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The unseen cost of the internet sharing culture

The views expressed are those of the author and are not necessarily those of Scientific American.


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“If you don’t want people to share your photo, don’t put it on the internet.”

-vast numbers of people on the internet, 1995-2013

This refrain is among the most common threads in the great internet copyright wars. It’s a facile argument for its ignorance of 3rd party uploads and of the blind resharing of photos tagged “attribution required” at upload, but I digress. Correct or not, the fact that internet content is so often copied without credit carries its own chilling effect on what gets posted.

With too many people unwilling to credit or pay photographers for their services, many photographers actually do follow the above advice. Some post nothing at all, or only upload small samples of their full portfolios.

The relative secrecy of these visual artists is a shame. Some of the unshared work I’ve seen in person is aesthetically spectacular, or scientifically informative, or both. And the losers in this situation are us, the users of the internet, because we will never see the amazing work not shared.

Alex Wild About the Author: Alex Wild is an Illinois-based entomologist who studies the evolutionary history of ants. In 2003 he founded a photography business as an aesthetic complement to his scientific work, and his natural history photographs appear in numerous museums, books, and media outlets. Follow on Twitter @myrmecos.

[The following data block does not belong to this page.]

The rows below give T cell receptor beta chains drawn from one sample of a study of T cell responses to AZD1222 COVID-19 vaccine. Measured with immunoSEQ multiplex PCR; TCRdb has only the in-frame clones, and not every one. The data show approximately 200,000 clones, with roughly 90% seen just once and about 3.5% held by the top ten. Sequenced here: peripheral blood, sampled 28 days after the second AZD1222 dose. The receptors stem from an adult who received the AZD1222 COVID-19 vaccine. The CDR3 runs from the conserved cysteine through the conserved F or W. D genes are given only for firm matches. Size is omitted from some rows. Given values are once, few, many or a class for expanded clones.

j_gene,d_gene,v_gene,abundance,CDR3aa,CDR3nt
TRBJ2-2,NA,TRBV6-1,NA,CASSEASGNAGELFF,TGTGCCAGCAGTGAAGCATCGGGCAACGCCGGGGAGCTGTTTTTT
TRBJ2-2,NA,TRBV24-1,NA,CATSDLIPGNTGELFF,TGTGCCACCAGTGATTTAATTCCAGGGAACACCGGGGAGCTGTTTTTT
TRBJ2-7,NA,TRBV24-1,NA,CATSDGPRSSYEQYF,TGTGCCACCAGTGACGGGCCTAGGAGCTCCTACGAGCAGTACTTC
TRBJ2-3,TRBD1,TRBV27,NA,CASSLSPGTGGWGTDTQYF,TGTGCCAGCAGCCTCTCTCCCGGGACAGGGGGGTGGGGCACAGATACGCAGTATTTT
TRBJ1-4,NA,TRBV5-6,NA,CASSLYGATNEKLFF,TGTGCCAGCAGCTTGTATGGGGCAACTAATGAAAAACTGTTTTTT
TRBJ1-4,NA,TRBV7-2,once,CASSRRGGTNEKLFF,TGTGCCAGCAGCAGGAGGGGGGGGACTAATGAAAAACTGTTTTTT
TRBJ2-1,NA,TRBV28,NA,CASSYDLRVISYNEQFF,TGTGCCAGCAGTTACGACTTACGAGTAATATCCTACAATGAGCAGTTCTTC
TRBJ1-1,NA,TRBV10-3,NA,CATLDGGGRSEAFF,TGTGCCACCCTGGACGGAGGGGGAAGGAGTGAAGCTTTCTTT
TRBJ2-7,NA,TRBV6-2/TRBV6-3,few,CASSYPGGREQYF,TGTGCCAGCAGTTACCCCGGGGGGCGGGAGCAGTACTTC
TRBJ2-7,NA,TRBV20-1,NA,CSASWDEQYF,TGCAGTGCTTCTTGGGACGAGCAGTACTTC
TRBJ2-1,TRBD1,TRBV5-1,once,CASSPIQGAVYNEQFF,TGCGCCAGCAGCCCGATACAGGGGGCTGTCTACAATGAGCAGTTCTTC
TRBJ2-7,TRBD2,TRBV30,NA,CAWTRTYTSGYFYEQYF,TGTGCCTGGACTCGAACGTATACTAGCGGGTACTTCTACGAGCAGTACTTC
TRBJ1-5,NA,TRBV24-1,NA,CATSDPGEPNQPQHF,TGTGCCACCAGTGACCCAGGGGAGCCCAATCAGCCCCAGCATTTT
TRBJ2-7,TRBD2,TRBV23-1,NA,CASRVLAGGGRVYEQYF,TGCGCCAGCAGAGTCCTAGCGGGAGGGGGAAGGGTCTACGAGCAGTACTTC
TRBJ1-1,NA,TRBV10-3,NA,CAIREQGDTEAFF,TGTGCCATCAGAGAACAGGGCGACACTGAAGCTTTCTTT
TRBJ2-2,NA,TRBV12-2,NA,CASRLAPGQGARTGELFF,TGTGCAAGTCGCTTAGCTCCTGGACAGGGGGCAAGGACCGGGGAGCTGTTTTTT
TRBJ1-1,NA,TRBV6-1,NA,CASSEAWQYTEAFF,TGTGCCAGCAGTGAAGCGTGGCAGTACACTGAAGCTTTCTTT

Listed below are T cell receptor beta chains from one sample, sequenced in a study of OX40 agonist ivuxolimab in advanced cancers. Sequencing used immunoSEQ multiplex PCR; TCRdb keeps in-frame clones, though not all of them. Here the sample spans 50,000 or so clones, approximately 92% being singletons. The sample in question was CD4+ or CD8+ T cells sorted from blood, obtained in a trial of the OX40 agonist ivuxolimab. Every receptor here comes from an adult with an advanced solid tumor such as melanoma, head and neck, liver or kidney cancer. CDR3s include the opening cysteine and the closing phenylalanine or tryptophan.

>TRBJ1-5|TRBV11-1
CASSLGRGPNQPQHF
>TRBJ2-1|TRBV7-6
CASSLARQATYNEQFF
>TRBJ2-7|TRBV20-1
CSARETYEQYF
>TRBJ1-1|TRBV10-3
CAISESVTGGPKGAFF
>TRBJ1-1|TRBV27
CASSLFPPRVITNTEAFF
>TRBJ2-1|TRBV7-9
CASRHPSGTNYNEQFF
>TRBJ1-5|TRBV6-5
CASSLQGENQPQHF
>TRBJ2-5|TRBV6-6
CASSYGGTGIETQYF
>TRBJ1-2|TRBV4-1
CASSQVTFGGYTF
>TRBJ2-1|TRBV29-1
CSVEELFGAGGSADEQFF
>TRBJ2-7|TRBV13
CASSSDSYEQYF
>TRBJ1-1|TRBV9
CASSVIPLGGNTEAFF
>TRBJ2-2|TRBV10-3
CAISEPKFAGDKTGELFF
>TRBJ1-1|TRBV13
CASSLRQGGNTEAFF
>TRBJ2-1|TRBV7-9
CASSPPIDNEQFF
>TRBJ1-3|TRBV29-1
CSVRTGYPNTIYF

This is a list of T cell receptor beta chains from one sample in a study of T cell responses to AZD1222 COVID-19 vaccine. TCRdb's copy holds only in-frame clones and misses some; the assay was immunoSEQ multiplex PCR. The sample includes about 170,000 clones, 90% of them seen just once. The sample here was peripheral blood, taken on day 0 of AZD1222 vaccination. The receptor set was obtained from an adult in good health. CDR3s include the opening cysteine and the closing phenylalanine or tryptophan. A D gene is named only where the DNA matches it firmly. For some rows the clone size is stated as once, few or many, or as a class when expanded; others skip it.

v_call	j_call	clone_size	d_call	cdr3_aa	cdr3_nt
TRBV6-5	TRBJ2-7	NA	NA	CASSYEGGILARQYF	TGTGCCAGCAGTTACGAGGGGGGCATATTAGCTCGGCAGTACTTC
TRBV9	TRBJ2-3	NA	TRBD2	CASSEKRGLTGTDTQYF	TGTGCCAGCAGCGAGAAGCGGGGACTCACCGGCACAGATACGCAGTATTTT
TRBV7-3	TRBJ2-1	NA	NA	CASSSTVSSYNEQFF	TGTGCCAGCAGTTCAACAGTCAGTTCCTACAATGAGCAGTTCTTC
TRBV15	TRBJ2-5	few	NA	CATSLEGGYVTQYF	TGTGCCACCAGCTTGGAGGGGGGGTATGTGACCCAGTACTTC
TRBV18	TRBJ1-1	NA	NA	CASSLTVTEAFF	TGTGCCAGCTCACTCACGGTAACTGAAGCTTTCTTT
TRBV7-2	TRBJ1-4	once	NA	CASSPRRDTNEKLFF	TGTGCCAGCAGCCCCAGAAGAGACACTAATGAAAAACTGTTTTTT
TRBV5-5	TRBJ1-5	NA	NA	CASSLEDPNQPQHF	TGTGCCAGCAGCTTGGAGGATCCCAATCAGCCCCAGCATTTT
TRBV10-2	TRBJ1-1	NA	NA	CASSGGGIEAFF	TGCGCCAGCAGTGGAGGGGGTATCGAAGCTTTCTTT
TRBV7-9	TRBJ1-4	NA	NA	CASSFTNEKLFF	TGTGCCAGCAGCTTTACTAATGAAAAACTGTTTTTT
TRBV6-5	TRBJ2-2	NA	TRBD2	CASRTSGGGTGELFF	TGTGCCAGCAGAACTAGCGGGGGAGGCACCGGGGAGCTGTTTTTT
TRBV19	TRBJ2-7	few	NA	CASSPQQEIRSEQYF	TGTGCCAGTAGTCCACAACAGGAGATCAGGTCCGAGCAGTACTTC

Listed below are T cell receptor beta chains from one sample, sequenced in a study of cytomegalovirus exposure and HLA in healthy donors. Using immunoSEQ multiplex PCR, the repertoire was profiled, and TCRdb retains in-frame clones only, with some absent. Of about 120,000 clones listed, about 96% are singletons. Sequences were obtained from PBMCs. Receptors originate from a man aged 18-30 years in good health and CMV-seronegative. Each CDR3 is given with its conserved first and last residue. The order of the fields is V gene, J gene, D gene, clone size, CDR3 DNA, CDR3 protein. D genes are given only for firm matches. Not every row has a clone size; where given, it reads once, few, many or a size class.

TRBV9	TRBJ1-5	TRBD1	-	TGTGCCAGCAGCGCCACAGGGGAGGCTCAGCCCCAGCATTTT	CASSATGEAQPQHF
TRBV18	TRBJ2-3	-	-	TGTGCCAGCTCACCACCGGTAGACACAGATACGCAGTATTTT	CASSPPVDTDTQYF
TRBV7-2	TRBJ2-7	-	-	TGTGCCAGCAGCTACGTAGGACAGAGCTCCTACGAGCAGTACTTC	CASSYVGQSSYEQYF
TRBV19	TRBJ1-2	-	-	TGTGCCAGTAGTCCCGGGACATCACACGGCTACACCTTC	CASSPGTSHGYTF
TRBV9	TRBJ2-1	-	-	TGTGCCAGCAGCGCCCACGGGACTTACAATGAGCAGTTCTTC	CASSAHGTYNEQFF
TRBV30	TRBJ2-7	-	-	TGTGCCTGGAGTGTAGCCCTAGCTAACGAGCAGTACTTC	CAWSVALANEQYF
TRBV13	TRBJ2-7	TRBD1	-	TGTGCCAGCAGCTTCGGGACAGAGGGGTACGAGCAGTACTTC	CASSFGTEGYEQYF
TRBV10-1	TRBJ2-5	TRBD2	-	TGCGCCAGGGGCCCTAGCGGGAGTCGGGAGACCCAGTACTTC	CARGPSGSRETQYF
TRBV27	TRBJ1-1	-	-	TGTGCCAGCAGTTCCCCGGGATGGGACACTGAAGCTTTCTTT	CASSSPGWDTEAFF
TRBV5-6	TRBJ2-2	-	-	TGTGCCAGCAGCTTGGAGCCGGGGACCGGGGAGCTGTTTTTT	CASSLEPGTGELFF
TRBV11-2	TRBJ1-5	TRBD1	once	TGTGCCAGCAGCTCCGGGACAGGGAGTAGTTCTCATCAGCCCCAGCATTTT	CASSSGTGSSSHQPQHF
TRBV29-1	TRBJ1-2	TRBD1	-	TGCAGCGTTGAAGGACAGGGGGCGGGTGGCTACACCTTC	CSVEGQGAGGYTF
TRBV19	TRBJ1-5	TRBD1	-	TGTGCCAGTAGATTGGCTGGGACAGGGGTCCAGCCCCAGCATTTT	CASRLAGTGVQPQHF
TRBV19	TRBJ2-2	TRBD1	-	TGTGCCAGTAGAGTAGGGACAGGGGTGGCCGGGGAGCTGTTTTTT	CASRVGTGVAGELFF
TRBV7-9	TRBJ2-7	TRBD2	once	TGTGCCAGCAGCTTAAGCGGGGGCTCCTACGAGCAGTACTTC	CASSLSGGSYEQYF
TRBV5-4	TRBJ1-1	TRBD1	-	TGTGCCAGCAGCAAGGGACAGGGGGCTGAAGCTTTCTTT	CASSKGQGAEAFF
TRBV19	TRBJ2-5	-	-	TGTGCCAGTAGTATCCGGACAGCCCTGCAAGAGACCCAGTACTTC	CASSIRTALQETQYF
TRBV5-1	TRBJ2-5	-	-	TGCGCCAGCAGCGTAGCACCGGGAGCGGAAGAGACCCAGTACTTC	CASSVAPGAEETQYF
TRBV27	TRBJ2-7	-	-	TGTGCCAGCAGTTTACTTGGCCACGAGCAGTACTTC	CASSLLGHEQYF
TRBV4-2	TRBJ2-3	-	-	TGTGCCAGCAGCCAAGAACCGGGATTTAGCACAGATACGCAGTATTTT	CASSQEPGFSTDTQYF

The views expressed are those of the author and are not necessarily those of Scientific American.





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  1. 1. David Cummings 6:24 am 08/19/2013

    And the solution to the problem is … ?

    Link to this
  2. 2. Hitchiker of the Galaxy 9:08 am 08/19/2013

    Artists should look to China how to develop a bussiness model when copying work is legal.

    Link to this
  3. 3. Alex Wild in reply to Alex Wild 10:32 am 08/19/2013

    “And the solution to the problem is … ?”

    Well, that’s the hard part. Technological fixes, if widely adopted, would help. Youtube’s video embedding both makes content easy to share while simultaneously preserving the source, for example.

    Link to this
  4. 4. David Cummings 11:42 am 08/19/2013

    Thanks, Alex.

    Link to this

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